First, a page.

A lot of children this time of year wonder what would happen if Santa decided not to come. They imagine the despair they would feel on Christmas morning if there were no presents under the tree. A few ask the question of how Santa gets it all done in one night, and some may even think about how tired he must be when Christmas Eve is over and everything is delivered. But how many of them are magnanimous enough to say that Santa deserves a year off because he works so hard? I can't think of any that I know . . . Isaac sure wouldn't.
It is hard as a parent to balance the "give me" aspect of this holiday with the "let's give to others" attitude that we want to foster. Writing letters to Santa is fun and whimsical, but asking others what we can give is harder than listing out the things we want to get. That's why I liked the updated version of the book The Year Without a Santa Claus by Phyllis McGinley.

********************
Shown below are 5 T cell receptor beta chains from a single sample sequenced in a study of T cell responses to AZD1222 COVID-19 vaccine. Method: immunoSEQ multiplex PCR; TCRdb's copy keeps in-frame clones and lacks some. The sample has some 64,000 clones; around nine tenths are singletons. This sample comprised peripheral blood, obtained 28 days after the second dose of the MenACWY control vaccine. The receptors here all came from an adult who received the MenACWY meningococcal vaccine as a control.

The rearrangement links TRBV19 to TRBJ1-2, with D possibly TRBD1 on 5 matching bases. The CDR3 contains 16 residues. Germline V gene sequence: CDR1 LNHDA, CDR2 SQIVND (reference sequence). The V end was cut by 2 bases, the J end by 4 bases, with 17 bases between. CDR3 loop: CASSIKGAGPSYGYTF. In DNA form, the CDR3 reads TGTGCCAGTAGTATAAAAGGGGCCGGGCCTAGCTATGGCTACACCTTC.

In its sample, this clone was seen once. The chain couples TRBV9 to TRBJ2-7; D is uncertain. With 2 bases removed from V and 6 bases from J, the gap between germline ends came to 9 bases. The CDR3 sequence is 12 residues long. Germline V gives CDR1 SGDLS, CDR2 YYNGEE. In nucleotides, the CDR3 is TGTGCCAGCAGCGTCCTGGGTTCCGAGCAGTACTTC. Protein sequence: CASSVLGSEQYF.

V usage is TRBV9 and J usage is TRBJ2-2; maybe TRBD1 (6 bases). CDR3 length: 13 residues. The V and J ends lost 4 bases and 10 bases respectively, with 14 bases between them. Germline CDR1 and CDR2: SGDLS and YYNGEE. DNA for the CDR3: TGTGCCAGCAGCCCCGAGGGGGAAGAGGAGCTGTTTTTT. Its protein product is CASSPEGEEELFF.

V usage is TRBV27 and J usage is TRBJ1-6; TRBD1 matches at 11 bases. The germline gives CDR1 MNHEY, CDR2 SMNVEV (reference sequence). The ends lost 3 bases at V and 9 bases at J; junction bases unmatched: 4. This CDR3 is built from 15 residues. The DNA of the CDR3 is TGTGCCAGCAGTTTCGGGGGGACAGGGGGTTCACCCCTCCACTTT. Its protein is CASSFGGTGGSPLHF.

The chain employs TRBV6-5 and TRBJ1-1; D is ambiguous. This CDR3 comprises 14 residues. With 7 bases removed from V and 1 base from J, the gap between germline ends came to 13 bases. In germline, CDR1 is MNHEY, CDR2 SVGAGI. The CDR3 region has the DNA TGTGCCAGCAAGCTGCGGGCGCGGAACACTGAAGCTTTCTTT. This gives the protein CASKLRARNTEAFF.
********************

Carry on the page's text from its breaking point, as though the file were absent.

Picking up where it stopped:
Every child's fear comes true in this book when Santa decides he is too tired to deliver toys and he needs a vacation. An announcement goes out letting the children know not to expect him. Most react as expected, but one stands up, says Santa deserves a break, and begins a campaign to reverse the ususal roles and give to Santa rather than get something from him. The children of the world respond and Santa receives so many gifts that he needs to clear off his toy shelves to make room for them all. What does he do? He takes a ride on his sleigh and hands out the toys that he has no room for.
This isn't the greatest Christmas book ever written, but it's a nice change to have the giving being done by the children with Santa as the recipient. There are Christmas TV specials based on the original version of the book. This new Santa makes his decision for less grumpy reasons than the one in the TV versions, though. Santa just needs a break. Who doesn't at this time of year?